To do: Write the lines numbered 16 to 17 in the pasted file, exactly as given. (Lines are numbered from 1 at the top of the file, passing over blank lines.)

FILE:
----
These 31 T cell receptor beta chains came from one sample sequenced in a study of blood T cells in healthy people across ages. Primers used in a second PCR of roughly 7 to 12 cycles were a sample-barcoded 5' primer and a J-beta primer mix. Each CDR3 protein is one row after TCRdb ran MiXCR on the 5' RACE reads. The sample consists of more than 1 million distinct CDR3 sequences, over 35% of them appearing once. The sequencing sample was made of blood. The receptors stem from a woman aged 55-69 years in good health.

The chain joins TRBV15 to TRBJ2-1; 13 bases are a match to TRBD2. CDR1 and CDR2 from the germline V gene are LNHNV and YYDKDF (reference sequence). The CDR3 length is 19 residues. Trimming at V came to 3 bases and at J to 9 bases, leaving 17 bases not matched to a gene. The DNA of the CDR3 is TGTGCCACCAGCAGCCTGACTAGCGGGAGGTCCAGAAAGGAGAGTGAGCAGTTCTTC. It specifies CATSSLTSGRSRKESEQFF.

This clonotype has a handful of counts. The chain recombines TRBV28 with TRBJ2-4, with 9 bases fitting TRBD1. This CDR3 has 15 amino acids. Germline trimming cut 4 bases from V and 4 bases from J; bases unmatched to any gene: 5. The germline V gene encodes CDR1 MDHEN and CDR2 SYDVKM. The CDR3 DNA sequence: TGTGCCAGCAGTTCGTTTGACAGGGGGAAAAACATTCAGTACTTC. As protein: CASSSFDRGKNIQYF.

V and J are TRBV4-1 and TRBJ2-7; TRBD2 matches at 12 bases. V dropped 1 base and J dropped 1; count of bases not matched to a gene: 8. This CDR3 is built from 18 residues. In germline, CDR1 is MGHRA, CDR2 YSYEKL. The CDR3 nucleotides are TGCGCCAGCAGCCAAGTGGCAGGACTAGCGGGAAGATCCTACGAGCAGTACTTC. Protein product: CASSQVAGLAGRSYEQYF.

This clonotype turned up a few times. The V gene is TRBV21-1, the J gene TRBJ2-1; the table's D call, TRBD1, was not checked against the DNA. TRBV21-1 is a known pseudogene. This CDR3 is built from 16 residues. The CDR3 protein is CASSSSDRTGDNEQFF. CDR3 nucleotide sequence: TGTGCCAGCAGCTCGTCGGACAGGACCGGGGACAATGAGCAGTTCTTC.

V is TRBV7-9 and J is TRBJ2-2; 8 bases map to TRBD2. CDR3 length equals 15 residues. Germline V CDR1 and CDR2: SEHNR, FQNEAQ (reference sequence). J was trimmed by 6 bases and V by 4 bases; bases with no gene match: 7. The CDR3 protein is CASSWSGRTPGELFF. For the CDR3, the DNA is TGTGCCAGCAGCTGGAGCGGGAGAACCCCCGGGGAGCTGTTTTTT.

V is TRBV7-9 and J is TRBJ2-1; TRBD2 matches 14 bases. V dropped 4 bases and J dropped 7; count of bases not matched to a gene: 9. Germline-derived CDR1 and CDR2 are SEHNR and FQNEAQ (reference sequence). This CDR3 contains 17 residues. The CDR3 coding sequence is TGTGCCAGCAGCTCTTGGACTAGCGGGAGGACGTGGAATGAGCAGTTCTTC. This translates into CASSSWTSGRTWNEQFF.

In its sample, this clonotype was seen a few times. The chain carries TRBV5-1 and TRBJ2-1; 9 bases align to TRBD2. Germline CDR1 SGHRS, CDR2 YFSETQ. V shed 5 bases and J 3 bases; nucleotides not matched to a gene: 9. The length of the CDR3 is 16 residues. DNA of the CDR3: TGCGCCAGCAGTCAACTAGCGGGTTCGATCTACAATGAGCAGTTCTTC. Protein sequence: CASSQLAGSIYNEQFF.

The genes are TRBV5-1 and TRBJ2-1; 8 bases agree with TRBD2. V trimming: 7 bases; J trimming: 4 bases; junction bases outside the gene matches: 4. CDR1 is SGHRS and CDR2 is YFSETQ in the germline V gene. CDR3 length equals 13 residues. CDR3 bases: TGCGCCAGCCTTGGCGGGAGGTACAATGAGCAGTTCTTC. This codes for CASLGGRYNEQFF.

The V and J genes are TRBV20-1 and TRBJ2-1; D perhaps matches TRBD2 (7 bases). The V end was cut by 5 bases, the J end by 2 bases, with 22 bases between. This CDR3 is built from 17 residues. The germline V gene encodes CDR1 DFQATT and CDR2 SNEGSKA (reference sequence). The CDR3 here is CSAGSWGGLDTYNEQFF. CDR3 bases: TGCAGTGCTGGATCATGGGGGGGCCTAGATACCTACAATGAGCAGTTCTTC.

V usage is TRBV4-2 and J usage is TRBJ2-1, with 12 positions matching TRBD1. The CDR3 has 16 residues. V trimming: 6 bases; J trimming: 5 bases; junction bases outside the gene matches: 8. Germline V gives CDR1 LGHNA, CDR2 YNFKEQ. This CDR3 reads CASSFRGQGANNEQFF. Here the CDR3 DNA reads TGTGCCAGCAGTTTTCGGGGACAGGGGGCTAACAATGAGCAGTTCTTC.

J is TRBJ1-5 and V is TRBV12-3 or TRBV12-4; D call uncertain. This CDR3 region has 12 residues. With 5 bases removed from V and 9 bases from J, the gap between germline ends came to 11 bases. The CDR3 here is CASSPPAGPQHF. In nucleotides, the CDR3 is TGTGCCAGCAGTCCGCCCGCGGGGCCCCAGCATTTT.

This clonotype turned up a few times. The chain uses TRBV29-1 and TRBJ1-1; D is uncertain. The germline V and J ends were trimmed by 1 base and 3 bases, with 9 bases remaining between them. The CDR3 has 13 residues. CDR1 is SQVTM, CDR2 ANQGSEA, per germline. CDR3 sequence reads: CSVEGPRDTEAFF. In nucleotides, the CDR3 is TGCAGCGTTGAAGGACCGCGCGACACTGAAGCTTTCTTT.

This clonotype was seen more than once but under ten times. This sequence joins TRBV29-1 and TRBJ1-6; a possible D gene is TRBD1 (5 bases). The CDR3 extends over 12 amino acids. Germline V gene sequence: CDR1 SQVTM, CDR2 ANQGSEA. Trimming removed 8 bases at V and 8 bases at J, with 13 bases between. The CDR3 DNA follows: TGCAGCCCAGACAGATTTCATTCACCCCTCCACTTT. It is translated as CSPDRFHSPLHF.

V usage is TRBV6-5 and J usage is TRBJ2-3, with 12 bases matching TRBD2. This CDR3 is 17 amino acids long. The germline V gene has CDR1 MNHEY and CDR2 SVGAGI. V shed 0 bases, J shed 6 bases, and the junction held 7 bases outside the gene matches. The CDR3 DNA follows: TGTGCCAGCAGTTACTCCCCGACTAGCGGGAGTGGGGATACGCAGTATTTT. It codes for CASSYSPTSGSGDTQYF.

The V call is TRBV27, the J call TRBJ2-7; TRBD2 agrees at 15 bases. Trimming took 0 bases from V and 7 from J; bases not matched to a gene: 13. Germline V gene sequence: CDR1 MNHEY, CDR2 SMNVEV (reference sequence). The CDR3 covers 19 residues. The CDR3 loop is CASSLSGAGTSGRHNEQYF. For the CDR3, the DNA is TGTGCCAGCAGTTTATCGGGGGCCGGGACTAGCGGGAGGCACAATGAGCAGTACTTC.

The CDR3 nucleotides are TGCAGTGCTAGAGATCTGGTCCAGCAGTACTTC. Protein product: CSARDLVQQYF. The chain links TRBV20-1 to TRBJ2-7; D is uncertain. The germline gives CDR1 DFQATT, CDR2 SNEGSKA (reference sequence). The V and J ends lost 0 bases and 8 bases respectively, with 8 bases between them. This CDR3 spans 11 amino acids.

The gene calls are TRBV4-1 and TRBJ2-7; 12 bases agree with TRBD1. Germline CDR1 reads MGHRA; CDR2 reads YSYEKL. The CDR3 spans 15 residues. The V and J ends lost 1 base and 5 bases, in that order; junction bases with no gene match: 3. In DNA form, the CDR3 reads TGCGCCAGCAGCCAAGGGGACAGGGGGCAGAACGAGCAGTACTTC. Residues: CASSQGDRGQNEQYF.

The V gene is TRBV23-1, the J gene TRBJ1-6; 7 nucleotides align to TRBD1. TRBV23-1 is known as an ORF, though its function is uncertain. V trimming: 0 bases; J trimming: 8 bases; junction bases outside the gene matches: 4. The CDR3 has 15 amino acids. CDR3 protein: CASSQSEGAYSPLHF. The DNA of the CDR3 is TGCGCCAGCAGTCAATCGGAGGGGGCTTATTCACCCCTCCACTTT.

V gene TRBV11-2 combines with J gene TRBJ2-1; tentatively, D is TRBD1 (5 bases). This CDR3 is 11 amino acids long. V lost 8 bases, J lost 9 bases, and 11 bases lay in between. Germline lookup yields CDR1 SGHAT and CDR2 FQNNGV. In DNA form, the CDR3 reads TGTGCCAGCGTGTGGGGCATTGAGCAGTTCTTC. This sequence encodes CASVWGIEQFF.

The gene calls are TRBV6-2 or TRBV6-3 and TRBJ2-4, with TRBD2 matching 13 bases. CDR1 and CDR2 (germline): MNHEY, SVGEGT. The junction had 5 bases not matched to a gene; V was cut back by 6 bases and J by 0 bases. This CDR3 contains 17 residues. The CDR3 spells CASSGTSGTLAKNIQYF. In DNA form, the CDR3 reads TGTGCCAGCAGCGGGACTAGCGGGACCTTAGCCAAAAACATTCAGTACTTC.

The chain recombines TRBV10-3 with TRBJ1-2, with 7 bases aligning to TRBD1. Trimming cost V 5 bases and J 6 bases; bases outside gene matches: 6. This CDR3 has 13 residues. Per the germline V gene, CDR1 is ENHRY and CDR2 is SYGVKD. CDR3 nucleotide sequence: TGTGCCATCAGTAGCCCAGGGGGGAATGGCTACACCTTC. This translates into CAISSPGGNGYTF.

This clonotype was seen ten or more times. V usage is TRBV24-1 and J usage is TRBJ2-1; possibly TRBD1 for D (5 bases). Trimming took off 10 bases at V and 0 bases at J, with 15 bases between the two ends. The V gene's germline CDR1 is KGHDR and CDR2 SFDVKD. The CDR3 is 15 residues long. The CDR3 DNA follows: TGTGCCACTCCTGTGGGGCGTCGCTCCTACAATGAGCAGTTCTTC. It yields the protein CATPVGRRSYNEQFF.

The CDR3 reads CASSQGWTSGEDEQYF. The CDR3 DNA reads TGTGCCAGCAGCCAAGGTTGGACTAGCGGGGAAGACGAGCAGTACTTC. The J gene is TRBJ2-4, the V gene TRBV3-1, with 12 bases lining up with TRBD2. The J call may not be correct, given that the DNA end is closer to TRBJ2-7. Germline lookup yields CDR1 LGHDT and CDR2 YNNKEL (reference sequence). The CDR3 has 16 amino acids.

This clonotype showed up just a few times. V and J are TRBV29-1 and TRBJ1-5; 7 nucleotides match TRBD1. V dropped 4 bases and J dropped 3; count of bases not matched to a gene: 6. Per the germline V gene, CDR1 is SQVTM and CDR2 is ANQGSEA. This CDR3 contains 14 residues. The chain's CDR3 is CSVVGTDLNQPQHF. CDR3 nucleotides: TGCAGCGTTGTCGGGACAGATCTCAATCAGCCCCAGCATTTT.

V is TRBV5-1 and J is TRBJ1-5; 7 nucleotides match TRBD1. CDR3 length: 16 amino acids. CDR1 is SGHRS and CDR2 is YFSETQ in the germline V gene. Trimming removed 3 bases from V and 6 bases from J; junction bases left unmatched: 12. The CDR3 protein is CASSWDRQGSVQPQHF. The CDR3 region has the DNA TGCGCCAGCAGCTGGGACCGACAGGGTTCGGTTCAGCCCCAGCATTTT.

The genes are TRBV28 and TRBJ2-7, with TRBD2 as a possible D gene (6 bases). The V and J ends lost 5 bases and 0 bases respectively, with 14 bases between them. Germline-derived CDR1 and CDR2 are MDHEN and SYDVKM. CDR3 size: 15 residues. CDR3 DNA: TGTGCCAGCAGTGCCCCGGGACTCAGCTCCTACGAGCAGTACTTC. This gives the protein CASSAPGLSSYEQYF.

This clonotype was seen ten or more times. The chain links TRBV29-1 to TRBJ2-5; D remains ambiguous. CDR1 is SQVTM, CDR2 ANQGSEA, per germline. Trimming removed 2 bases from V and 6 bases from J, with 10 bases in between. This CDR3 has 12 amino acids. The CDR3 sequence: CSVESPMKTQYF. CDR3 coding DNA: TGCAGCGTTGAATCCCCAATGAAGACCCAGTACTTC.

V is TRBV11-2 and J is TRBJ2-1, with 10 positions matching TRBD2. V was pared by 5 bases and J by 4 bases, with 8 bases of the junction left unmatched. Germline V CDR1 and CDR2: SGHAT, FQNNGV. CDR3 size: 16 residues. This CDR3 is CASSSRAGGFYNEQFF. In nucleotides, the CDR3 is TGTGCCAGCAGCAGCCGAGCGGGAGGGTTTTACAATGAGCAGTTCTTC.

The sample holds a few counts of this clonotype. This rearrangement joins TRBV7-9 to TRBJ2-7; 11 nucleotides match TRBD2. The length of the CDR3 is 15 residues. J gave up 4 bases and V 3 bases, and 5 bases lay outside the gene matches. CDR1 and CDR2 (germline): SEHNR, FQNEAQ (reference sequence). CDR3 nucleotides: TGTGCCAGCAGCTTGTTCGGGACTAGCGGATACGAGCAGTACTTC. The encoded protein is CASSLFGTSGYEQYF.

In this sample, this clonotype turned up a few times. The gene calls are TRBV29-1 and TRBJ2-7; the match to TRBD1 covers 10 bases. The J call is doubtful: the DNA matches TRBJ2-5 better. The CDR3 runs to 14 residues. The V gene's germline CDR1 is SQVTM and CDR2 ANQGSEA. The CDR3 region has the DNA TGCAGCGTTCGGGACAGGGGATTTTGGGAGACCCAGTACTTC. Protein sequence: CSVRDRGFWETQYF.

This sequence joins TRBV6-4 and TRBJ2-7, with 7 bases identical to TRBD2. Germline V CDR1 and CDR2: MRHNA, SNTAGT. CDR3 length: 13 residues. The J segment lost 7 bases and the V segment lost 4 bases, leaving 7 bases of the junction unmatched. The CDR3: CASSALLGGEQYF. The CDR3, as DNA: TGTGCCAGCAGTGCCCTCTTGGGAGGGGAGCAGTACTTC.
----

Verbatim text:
The V call is TRBV27, the J call TRBJ2-7; TRBD2 agrees at 15 bases. Trimming took 0 bases from V and 7 from J; bases not matched to a gene: 13. Germline V gene sequence: CDR1 MNHEY, CDR2 SMNVEV (reference sequence). The CDR3 covers 19 residues. The CDR3 loop is CASSLSGAGTSGRHNEQYF. For the CDR3, the DNA is TGTGCCAGCAGTTTATCGGGGGCCGGGACTAGCGGGAGGCACAATGAGCAGTACTTC.

The CDR3 nucleotides are TGCAGTGCTAGAGATCTGGTCCAGCAGTACTTC. Protein product: CSARDLVQQYF. The chain links TRBV20-1 to TRBJ2-7; D is uncertain. The germline gives CDR1 DFQATT, CDR2 SNEGSKA (reference sequence). The V and J ends lost 0 bases and 8 bases respectively, with 8 bases between them. This CDR3 spans 11 amino acids.